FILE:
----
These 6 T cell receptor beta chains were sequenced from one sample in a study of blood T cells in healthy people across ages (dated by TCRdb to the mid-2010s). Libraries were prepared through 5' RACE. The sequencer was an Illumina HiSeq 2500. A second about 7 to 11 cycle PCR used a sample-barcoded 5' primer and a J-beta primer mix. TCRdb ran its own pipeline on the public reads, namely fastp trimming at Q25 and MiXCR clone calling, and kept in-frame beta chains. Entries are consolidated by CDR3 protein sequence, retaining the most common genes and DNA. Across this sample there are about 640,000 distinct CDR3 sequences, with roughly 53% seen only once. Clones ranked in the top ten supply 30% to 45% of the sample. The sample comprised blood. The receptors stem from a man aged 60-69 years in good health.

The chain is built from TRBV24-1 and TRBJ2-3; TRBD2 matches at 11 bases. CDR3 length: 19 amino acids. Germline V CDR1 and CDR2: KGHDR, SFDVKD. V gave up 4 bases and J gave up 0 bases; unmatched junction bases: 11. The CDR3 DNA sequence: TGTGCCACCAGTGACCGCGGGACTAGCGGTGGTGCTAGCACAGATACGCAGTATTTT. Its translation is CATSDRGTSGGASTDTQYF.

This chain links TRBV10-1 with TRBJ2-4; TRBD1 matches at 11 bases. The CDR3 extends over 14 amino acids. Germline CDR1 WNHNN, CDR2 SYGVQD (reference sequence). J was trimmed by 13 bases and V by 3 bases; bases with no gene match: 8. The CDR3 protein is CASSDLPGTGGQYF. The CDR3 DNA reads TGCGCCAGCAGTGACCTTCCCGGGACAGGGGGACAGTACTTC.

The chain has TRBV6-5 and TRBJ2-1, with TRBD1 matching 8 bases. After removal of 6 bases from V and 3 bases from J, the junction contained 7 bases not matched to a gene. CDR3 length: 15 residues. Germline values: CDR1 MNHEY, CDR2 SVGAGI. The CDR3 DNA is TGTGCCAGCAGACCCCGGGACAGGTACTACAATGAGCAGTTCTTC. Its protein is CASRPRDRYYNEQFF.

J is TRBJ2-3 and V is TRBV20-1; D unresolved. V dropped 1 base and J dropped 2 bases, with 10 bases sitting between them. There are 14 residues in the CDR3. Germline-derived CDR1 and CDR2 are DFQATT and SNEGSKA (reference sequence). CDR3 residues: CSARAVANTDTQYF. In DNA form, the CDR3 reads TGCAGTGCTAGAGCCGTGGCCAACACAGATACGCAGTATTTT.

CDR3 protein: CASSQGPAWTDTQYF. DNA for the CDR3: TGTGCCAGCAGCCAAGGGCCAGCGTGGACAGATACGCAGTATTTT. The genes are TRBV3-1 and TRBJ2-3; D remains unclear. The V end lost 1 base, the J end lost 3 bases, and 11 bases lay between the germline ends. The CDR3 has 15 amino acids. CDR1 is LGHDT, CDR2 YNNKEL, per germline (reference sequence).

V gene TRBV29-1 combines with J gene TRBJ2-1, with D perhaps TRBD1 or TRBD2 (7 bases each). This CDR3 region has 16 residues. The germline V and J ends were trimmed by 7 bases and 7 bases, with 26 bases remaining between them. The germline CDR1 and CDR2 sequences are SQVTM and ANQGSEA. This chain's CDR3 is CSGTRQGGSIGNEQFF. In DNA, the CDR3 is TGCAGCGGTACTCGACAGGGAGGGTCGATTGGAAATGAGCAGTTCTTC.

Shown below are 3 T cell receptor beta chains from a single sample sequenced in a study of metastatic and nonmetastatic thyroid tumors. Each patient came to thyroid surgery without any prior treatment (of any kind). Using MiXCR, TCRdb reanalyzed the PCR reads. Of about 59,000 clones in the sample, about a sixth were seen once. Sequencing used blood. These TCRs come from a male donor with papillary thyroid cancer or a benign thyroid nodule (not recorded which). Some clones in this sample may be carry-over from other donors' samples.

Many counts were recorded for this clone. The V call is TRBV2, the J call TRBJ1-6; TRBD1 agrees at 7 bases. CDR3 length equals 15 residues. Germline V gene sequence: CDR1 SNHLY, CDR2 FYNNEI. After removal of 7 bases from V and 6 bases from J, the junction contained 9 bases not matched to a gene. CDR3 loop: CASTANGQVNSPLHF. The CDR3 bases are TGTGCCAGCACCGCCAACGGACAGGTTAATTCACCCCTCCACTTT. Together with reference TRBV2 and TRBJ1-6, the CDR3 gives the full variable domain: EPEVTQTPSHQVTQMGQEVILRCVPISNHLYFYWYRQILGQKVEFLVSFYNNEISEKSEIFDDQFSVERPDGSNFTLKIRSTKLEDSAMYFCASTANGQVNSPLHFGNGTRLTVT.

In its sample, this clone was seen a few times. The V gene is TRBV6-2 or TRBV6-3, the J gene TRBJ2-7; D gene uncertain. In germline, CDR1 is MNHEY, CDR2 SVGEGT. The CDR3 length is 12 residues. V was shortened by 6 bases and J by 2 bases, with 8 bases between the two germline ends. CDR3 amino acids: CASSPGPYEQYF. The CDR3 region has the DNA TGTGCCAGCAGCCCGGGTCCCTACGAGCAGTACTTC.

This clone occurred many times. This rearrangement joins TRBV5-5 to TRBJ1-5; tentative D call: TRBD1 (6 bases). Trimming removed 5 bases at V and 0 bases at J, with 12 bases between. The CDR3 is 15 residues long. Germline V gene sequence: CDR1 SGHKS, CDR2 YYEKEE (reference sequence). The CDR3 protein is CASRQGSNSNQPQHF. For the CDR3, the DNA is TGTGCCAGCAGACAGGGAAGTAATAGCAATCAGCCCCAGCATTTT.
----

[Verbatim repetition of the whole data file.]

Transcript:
These 6 T cell receptor beta chains were sequenced from one sample in a study of blood T cells in healthy people across ages (dated by TCRdb to the mid-2010s). Libraries were prepared through 5' RACE. The sequencer was an Illumina HiSeq 2500. A second about 7 to 11 cycle PCR used a sample-barcoded 5' primer and a J-beta primer mix. TCRdb ran its own pipeline on the public reads, namely fastp trimming at Q25 and MiXCR clone calling, and kept in-frame beta chains. Entries are consolidated by CDR3 protein sequence, retaining the most common genes and DNA. Across this sample there are about 640,000 distinct CDR3 sequences, with roughly 53% seen only once. Clones ranked in the top ten supply 30% to 45% of the sample. The sample comprised blood. The receptors stem from a man aged 60-69 years in good health.

The chain is built from TRBV24-1 and TRBJ2-3; TRBD2 matches at 11 bases. CDR3 length: 19 amino acids. Germline V CDR1 and CDR2: KGHDR, SFDVKD. V gave up 4 bases and J gave up 0 bases; unmatched junction bases: 11. The CDR3 DNA sequence: TGTGCCACCAGTGACCGCGGGACTAGCGGTGGTGCTAGCACAGATACGCAGTATTTT. Its translation is CATSDRGTSGGASTDTQYF.

This chain links TRBV10-1 with TRBJ2-4; TRBD1 matches at 11 bases. The CDR3 extends over 14 amino acids. Germline CDR1 WNHNN, CDR2 SYGVQD (reference sequence). J was trimmed by 13 bases and V by 3 bases; bases with no gene match: 8. The CDR3 protein is CASSDLPGTGGQYF. The CDR3 DNA reads TGCGCCAGCAGTGACCTTCCCGGGACAGGGGGACAGTACTTC.

The chain has TRBV6-5 and TRBJ2-1, with TRBD1 matching 8 bases. After removal of 6 bases from V and 3 bases from J, the junction contained 7 bases not matched to a gene. CDR3 length: 15 residues. Germline values: CDR1 MNHEY, CDR2 SVGAGI. The CDR3 DNA is TGTGCCAGCAGACCCCGGGACAGGTACTACAATGAGCAGTTCTTC. Its protein is CASRPRDRYYNEQFF.

J is TRBJ2-3 and V is TRBV20-1; D unresolved. V dropped 1 base and J dropped 2 bases, with 10 bases sitting between them. There are 14 residues in the CDR3. Germline-derived CDR1 and CDR2 are DFQATT and SNEGSKA (reference sequence). CDR3 residues: CSARAVANTDTQYF. In DNA form, the CDR3 reads TGCAGTGCTAGAGCCGTGGCCAACACAGATACGCAGTATTTT.

CDR3 protein: CASSQGPAWTDTQYF. DNA for the CDR3: TGTGCCAGCAGCCAAGGGCCAGCGTGGACAGATACGCAGTATTTT. The genes are TRBV3-1 and TRBJ2-3; D remains unclear. The V end lost 1 base, the J end lost 3 bases, and 11 bases lay between the germline ends. The CDR3 has 15 amino acids. CDR1 is LGHDT, CDR2 YNNKEL, per germline (reference sequence).

V gene TRBV29-1 combines with J gene TRBJ2-1, with D perhaps TRBD1 or TRBD2 (7 bases each). This CDR3 region has 16 residues. The germline V and J ends were trimmed by 7 bases and 7 bases, with 26 bases remaining between them. The germline CDR1 and CDR2 sequences are SQVTM and ANQGSEA. This chain's CDR3 is CSGTRQGGSIGNEQFF. In DNA, the CDR3 is TGCAGCGGTACTCGACAGGGAGGGTCGATTGGAAATGAGCAGTTCTTC.

Shown below are 3 T cell receptor beta chains from a single sample sequenced in a study of metastatic and nonmetastatic thyroid tumors. Each patient came to thyroid surgery without any prior treatment (of any kind). Using MiXCR, TCRdb reanalyzed the PCR reads. Of about 59,000 clones in the sample, about a sixth were seen once. Sequencing used blood. These TCRs come from a male donor with papillary thyroid cancer or a benign thyroid nodule (not recorded which). Some clones in this sample may be carry-over from other donors' samples.

Many counts were recorded for this clone. The V call is TRBV2, the J call TRBJ1-6; TRBD1 agrees at 7 bases. CDR3 length equals 15 residues. Germline V gene sequence: CDR1 SNHLY, CDR2 FYNNEI. After removal of 7 bases from V and 6 bases from J, the junction contained 9 bases not matched to a gene. CDR3 loop: CASTANGQVNSPLHF. The CDR3 bases are TGTGCCAGCACCGCCAACGGACAGGTTAATTCACCCCTCCACTTT. Together with reference TRBV2 and TRBJ1-6, the CDR3 gives the full variable domain: EPEVTQTPSHQVTQMGQEVILRCVPISNHLYFYWYRQILGQKVEFLVSFYNNEISEKSEIFDDQFSVERPDGSNFTLKIRSTKLEDSAMYFCASTANGQVNSPLHFGNGTRLTVT.

In its sample, this clone was seen a few times. The V gene is TRBV6-2 or TRBV6-3, the J gene TRBJ2-7; D gene uncertain. In germline, CDR1 is MNHEY, CDR2 SVGEGT. The CDR3 length is 12 residues. V was shortened by 6 bases and J by 2 bases, with 8 bases between the two germline ends. CDR3 amino acids: CASSPGPYEQYF. The CDR3 region has the DNA TGTGCCAGCAGCCCGGGTCCCTACGAGCAGTACTTC.

This clone occurred many times. This rearrangement joins TRBV5-5 to TRBJ1-5; tentative D call: TRBD1 (6 bases). Trimming removed 5 bases at V and 0 bases at J, with 12 bases between. The CDR3 is 15 residues long. Germline V gene sequence: CDR1 SGHKS, CDR2 YYEKEE (reference sequence). The CDR3 protein is CASRQGSNSNQPQHF. For the CDR3, the DNA is TGTGCCAGCAGACAGGGAAGTAATAGCAATCAGCCCCAGCATTTT.